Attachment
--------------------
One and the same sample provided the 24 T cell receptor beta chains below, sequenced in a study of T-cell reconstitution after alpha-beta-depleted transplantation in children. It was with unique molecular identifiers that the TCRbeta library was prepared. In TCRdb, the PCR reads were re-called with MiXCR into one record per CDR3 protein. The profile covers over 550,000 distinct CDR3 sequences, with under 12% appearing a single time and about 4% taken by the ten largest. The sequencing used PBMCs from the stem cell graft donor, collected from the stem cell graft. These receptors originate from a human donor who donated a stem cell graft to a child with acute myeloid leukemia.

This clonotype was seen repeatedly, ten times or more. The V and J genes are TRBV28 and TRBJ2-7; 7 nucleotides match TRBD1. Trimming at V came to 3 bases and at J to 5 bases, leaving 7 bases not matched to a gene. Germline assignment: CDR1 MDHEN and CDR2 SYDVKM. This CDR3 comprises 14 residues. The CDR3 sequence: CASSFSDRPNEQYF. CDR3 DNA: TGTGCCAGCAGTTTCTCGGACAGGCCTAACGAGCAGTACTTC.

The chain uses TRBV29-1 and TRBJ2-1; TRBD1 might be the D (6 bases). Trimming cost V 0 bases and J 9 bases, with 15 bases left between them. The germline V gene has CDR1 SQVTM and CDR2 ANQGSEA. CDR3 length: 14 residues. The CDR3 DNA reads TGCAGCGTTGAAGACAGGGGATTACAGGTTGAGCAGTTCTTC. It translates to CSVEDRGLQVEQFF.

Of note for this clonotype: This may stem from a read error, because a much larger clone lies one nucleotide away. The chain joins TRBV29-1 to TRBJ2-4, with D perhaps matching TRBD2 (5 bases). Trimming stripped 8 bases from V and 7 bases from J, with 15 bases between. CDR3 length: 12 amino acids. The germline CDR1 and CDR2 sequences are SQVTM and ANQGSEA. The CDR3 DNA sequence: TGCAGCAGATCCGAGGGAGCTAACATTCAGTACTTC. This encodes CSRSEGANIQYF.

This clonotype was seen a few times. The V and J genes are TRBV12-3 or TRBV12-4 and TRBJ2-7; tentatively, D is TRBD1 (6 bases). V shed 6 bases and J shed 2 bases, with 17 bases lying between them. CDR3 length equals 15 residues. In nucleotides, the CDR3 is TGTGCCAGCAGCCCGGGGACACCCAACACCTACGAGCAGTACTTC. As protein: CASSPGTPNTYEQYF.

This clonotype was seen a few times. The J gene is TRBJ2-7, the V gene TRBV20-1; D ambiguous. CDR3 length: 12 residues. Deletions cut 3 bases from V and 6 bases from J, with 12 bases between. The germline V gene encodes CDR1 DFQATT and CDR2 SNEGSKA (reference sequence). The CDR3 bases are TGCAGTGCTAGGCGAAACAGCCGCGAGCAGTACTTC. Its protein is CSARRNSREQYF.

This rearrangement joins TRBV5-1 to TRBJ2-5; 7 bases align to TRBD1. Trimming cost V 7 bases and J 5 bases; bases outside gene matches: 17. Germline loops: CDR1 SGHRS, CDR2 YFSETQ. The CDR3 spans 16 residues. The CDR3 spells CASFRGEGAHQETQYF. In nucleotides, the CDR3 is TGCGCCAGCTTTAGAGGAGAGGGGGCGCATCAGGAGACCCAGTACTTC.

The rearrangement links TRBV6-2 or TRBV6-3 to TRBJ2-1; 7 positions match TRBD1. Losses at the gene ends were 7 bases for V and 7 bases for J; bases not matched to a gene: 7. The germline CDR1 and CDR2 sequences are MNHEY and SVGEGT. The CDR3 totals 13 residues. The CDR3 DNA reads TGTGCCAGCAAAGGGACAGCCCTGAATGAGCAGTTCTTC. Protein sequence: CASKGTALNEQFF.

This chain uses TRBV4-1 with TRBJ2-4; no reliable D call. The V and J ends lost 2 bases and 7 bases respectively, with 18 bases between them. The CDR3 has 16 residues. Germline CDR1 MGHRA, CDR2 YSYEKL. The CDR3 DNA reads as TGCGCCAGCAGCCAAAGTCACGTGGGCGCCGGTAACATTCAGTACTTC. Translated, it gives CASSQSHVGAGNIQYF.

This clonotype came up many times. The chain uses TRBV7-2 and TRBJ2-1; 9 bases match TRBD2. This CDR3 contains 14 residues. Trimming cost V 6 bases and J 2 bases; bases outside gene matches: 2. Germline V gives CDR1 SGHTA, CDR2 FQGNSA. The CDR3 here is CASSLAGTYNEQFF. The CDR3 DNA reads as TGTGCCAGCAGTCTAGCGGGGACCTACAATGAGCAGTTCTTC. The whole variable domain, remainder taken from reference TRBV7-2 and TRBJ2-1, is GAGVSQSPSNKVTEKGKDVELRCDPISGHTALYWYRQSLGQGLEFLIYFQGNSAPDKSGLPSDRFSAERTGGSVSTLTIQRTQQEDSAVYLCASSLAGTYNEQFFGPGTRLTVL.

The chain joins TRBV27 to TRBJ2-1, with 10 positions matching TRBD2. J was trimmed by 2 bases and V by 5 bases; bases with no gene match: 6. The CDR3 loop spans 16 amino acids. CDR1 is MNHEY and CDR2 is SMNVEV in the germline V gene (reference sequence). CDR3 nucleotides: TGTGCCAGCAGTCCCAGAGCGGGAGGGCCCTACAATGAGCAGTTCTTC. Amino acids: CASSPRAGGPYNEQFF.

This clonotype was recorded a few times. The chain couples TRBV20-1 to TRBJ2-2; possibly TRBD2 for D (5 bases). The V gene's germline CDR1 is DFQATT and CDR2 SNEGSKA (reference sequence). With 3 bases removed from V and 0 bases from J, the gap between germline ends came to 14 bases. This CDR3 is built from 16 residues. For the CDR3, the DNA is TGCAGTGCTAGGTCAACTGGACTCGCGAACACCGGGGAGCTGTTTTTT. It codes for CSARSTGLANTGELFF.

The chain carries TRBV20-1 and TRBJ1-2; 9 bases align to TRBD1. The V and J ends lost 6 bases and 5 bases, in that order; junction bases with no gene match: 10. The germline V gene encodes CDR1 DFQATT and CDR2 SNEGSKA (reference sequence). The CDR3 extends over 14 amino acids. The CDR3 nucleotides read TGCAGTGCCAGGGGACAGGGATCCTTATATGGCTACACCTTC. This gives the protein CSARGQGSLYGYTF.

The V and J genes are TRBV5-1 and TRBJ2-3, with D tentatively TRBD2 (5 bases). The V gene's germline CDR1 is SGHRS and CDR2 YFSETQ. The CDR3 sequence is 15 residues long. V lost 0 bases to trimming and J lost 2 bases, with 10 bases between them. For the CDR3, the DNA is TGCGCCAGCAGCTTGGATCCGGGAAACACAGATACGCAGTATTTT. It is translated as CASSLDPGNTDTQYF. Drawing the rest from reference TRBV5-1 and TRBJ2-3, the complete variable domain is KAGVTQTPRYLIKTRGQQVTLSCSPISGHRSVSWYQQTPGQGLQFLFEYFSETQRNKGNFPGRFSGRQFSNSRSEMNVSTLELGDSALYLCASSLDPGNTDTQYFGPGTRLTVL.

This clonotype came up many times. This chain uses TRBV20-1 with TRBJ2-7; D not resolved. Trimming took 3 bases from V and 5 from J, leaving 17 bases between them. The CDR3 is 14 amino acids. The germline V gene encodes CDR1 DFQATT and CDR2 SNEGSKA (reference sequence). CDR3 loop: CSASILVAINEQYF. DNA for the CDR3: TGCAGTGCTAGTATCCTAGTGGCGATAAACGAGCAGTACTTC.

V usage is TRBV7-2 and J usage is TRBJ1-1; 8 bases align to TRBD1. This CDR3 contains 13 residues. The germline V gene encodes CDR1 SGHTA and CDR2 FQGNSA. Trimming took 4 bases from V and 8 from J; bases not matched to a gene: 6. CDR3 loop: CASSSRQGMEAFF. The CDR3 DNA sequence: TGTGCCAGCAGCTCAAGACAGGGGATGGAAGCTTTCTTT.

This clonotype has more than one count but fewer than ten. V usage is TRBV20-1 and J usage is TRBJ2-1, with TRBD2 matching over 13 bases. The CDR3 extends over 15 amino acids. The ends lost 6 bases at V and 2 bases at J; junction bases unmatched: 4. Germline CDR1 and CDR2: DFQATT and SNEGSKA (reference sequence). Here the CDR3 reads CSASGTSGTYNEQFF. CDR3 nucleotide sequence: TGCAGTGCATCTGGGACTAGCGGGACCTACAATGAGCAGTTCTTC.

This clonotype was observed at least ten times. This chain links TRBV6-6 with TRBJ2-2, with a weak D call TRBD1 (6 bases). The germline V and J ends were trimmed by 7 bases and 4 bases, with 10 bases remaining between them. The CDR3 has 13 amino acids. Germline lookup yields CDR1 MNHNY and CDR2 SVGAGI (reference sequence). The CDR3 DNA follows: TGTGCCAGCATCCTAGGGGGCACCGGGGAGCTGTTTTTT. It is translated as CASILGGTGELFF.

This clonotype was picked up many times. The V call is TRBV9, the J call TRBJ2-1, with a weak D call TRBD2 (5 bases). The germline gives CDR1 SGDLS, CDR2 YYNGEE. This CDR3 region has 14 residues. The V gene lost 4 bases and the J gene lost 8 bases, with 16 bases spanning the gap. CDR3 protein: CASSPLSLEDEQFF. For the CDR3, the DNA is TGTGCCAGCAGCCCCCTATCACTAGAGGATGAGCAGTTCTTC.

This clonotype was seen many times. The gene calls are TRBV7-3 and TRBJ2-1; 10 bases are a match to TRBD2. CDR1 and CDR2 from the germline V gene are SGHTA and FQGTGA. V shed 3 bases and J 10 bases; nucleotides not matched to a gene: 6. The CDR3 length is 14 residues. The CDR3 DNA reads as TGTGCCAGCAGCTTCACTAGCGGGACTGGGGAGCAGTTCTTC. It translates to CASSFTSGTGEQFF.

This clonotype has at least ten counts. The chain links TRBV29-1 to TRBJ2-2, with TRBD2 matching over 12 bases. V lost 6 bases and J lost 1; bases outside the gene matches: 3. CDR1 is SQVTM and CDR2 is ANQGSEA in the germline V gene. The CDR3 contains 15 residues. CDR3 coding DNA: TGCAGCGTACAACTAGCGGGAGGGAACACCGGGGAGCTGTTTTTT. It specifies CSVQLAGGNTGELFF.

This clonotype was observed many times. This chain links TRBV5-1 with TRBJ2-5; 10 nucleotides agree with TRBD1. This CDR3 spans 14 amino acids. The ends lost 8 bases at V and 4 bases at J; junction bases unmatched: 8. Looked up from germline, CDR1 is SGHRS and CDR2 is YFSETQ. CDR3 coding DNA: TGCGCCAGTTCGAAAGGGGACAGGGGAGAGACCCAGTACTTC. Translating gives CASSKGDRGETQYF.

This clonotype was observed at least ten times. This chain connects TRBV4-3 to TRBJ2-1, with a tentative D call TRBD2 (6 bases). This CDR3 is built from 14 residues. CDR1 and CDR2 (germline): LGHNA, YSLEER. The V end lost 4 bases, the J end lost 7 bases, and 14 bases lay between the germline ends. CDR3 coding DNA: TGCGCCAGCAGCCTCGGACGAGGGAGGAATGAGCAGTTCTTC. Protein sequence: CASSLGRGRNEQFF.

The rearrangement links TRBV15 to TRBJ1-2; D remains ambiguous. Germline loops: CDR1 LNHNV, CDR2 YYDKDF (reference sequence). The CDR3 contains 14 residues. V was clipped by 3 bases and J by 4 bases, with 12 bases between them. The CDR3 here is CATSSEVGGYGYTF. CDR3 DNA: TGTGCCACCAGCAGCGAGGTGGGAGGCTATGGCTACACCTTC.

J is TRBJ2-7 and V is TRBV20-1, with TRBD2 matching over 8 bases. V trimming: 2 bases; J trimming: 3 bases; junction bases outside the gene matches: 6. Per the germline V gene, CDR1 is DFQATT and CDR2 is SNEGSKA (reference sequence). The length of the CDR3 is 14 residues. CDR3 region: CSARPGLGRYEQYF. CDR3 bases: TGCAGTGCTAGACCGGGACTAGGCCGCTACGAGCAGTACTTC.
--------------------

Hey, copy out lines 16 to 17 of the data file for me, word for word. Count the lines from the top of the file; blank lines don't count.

V usage is TRBV7-2 and J usage is TRBJ1-1; 8 bases align to TRBD1. This CDR3 contains 13 residues. The germline V gene encodes CDR1 SGHTA and CDR2 FQGNSA. Trimming took 4 bases from V and 8 from J; bases not matched to a gene: 6. CDR3 loop: CASSSRQGMEAFF. The CDR3 DNA sequence: TGTGCCAGCAGCTCAAGACAGGGGATGGAAGCTTTCTTT.

This clonotype has more than one count but fewer than ten. V usage is TRBV20-1 and J usage is TRBJ2-1, with TRBD2 matching over 13 bases. The CDR3 extends over 15 amino acids. The ends lost 6 bases at V and 2 bases at J; junction bases unmatched: 4. Germline CDR1 and CDR2: DFQATT and SNEGSKA (reference sequence). Here the CDR3 reads CSASGTSGTYNEQFF. CDR3 nucleotide sequence: TGCAGTGCATCTGGGACTAGCGGGACCTACAATGAGCAGTTCTTC.